We can first differentiate this with respect to $\vec a$ to obtain

$$\sum_{i,j}\left((\Omega\vec p_i+\vec a-\vec x_{ij})\times\vec n_{ij}\right)\times\vec n_{ij}=\vec0\;.$$

This is a linear equation for $\vec a$ that you can solve by inverting a $3\times3$ matrix that doesn't depend on $\Omega$, which gives you $\vec a$ as a linear function of $\Omega$. Substituting that into the objective function reduces it to

$$f(\Omega)=\sum_{i,j}\left|(\Omega\vec p_i+\vec a(\Omega)-\vec x_{ij})\times\vec n_{ij}\right|^2\;.$$

To minimize this with respect to $\Omega$, I would write $\Omega=\Omega_0\exp(\mathrm iA)$, with $\Omega_0$ the current value of $\Omega$ and $A$ antisymmetric, differentiate with respect to $A$ and set $A=0$ to get a gradient with respect to $A$. Then you can satisfy the constraint by antisymmetrizing the gradient; this gives you the direction of $A$ along which to search, which defines a family of rotations parametrized by a single angle, which you can optimize by standard one-dimensional optimization.

This is an iterative approach. To find the optimal $\Omega$ for a given assignment of the lines to the points, you'd have to iterate until you achieve the desired accuracy, but if you're using this together with my approach of optimizing the assignment of the lines to the points, it might be more efficient to alternate between single one-dimensional optimizations and reassignment of the lines until the assignment no longer changes, and only then iterate the search to full convergence.

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Many thanks, Joriki. I've read your answer many times, even after it's been edited, but still not very clear about your algorithm. I agree. I will try to minimize the sum of squares. In your algorithm, does it mean that you ignore the given relative distance between the 3 points. Without this "rigid-body" condition, I have successfully determined the positions of the 3 points using Expectation-Maximization (EM) clustering algorithm. However, when it comes to a "rigid-body", I don't know how to modify the algorithm. I guess, with the new condition, it should even become easier and faster. – Duc Trung Aug 24 '12 at 13:42
@Duc: Very sorry, I somehow forgot about the rigid-body condition somewhere along the way. I'll try to work out a formula for the repositioning step that takes that into account. I think the general approach may still work, though. – joriki Aug 24 '12 at 13:55
Thank you. I really appreciate your help. I spent a few weeks on working on this problem in the case of independent points (no rigid-body condition) using EM clustering algorithm. After writing a Matlab code, the algorithm performed quite well (less than 0.1s for 240 lines). – Duc Trung Aug 24 '12 at 14:21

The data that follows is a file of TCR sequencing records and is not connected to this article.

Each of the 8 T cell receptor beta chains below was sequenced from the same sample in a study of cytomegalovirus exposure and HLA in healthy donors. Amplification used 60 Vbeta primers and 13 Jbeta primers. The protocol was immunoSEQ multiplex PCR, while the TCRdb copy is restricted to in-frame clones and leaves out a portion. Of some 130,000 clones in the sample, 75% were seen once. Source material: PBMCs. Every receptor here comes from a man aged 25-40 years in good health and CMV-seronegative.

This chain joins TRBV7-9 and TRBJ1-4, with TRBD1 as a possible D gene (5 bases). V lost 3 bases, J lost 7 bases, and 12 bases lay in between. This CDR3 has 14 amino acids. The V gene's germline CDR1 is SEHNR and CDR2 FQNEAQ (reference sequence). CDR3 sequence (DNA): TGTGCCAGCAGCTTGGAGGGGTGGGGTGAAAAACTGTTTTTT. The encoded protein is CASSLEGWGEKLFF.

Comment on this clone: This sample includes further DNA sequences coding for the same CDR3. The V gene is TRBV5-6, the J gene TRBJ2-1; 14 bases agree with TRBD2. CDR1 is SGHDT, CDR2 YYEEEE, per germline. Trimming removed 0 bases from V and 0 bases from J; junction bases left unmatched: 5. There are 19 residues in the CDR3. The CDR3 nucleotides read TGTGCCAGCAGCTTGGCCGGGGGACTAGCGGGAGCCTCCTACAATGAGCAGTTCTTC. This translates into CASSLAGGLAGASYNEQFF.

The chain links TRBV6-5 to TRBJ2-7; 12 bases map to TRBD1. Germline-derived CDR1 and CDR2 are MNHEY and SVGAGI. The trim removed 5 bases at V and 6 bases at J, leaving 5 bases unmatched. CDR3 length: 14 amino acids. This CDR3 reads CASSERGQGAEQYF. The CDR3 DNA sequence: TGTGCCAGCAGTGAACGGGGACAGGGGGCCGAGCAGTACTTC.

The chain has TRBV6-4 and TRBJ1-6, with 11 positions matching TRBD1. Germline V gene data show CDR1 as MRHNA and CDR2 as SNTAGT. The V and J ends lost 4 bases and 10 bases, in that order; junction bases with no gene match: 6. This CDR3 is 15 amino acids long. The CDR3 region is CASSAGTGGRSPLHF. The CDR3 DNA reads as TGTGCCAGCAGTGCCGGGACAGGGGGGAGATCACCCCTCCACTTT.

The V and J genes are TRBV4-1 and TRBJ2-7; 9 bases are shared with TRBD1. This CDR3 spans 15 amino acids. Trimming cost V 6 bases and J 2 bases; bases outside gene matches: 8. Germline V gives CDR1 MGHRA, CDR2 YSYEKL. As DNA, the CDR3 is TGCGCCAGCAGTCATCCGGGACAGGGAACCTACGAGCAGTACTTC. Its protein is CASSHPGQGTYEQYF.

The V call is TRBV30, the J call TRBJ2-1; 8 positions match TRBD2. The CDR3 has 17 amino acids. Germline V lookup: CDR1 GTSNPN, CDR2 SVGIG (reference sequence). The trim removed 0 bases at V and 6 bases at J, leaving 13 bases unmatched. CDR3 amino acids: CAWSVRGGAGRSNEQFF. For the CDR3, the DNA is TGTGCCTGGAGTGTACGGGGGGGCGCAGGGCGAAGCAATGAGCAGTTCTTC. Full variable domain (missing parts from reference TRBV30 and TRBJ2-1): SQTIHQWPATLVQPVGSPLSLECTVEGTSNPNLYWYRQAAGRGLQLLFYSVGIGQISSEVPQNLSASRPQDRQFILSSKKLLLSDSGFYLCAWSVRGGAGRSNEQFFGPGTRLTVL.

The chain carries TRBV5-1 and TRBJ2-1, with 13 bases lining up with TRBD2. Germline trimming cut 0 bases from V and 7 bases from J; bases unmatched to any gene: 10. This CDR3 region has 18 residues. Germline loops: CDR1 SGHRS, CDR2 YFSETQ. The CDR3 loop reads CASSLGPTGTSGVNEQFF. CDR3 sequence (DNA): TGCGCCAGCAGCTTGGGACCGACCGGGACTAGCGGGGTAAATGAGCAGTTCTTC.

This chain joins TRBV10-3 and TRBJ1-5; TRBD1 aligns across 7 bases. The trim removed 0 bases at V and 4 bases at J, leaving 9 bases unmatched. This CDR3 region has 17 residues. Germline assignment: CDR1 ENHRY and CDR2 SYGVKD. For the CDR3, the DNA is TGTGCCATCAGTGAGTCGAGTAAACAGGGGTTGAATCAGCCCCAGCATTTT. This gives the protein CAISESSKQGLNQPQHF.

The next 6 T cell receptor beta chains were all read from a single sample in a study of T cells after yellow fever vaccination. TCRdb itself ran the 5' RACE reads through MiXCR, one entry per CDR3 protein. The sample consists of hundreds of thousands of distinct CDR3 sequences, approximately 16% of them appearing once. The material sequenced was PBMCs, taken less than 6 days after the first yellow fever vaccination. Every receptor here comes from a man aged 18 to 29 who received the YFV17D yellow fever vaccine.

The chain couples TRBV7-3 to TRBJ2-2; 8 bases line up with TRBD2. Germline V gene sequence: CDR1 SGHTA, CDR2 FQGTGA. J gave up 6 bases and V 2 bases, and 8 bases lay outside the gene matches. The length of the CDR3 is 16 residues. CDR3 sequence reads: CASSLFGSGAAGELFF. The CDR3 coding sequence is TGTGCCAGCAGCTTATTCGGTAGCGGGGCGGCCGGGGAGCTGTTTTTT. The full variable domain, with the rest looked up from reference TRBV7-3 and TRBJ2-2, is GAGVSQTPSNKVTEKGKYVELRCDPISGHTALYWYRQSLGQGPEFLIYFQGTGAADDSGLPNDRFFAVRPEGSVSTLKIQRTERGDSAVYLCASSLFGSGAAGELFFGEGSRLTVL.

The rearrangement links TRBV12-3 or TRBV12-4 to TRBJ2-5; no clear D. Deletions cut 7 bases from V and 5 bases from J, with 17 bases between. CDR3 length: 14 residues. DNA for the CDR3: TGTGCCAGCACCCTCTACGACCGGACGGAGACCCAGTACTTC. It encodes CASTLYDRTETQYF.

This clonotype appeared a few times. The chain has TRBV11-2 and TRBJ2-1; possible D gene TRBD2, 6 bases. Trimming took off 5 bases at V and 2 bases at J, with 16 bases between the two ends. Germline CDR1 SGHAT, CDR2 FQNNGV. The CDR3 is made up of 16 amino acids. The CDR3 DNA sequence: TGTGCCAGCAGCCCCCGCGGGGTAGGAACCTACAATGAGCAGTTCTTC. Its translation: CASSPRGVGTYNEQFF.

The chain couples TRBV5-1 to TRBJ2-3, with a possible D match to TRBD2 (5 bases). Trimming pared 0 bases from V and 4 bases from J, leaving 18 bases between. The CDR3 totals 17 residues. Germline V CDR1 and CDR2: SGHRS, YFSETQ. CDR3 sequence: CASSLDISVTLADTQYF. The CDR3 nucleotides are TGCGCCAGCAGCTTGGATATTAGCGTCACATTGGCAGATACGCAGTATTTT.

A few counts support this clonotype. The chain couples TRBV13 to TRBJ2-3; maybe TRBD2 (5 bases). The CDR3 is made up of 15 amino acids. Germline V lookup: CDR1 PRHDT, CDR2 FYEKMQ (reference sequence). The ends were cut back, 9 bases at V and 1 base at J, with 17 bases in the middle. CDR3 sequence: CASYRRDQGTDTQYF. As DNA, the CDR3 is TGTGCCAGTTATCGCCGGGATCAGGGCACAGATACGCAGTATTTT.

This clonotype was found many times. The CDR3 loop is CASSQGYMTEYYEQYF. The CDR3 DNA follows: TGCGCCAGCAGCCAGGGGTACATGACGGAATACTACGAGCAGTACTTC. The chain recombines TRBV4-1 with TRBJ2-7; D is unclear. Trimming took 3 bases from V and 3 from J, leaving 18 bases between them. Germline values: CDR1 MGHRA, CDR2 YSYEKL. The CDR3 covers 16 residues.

However, sometimes 2 or 3 points are located at the same position. Then, I realized I had forgotten the "rigid-body" condition. With this added condition, this failure will not occur. In this EM algorithm, I can derive the formula for each repositioning step for each point. But when it comes to a rigid-body, I don't know how to figure out the translation and rotation matrix to fit the triangle to the lines. – Duc Trung Aug 24 '12 at 14:22
Can you help me with some suggestions or ideas PLEASE! Or do you know anyone that you think they might know the solution? Please. – Duc Trung Aug 28 '12 at 1:55

Here is a idea:

//For minimization.
//Optimization tip with a danger of not finding the correct answer:
//choose V a small number (Maybe iterating over some moderate vicinity
//of a small number outweighs the inaccuracy.)

for all "possible assignments" of lines to each group(:=M) k=1:M
for each group i=1:3
find the average of the coordinates specifying a line
if the "variance_x" Or "variance_y" Or "variance_z" is more than V
ignore the whole k'th assignment

for all "effective possible assignments" of lines to each group(:=N)  j=1:N
for group i=1:3
project all lines on x-y plane
for each line
find all collision points
x_xy = average(x_collisions)
y_xy = average(y_collisions)

project all lines on x-z plane
for each line
find all collision points
x_xy = average(x_collisions)
z_xz = average(z_collisions)

project all lines on y-z plane
for each line
find all collision points
y_yz = average(y_collisions)
z_yz = average(z_collisions)

x_i = average(x_xy,x_xz)
y_i = average(y_xy,y_yz)
z_i = average(z_xz,z_yz)

//Calculate the quantity you want to minimize: sum_of_distances
P_j = sum_of_distances

choose the minimum of P_j


Wikipedia: for calculating the Variance

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Are you aware that there are $3^n/3!$ different ways to assign the lines to the points of a triangle? So this has exponential time complexity in the number of lines. – joriki Aug 24 '12 at 11:00
I think in the case of this question, n is about 20 or 30 and I don't think It takes the same time as factoring a RSA key! I'm wondering whether there is a better way for finding collisions rather than just projecting... – Zeta.Investigator Aug 24 '12 at 11:10
Thank you for your answer. In this problem, I need to work with at least a total of 200 lines. – Duc Trung Aug 24 '12 at 11:17
@DucTrung: I added an optimization tip. Now your CPU is happier with me! – Zeta.Investigator Aug 24 '12 at 11:22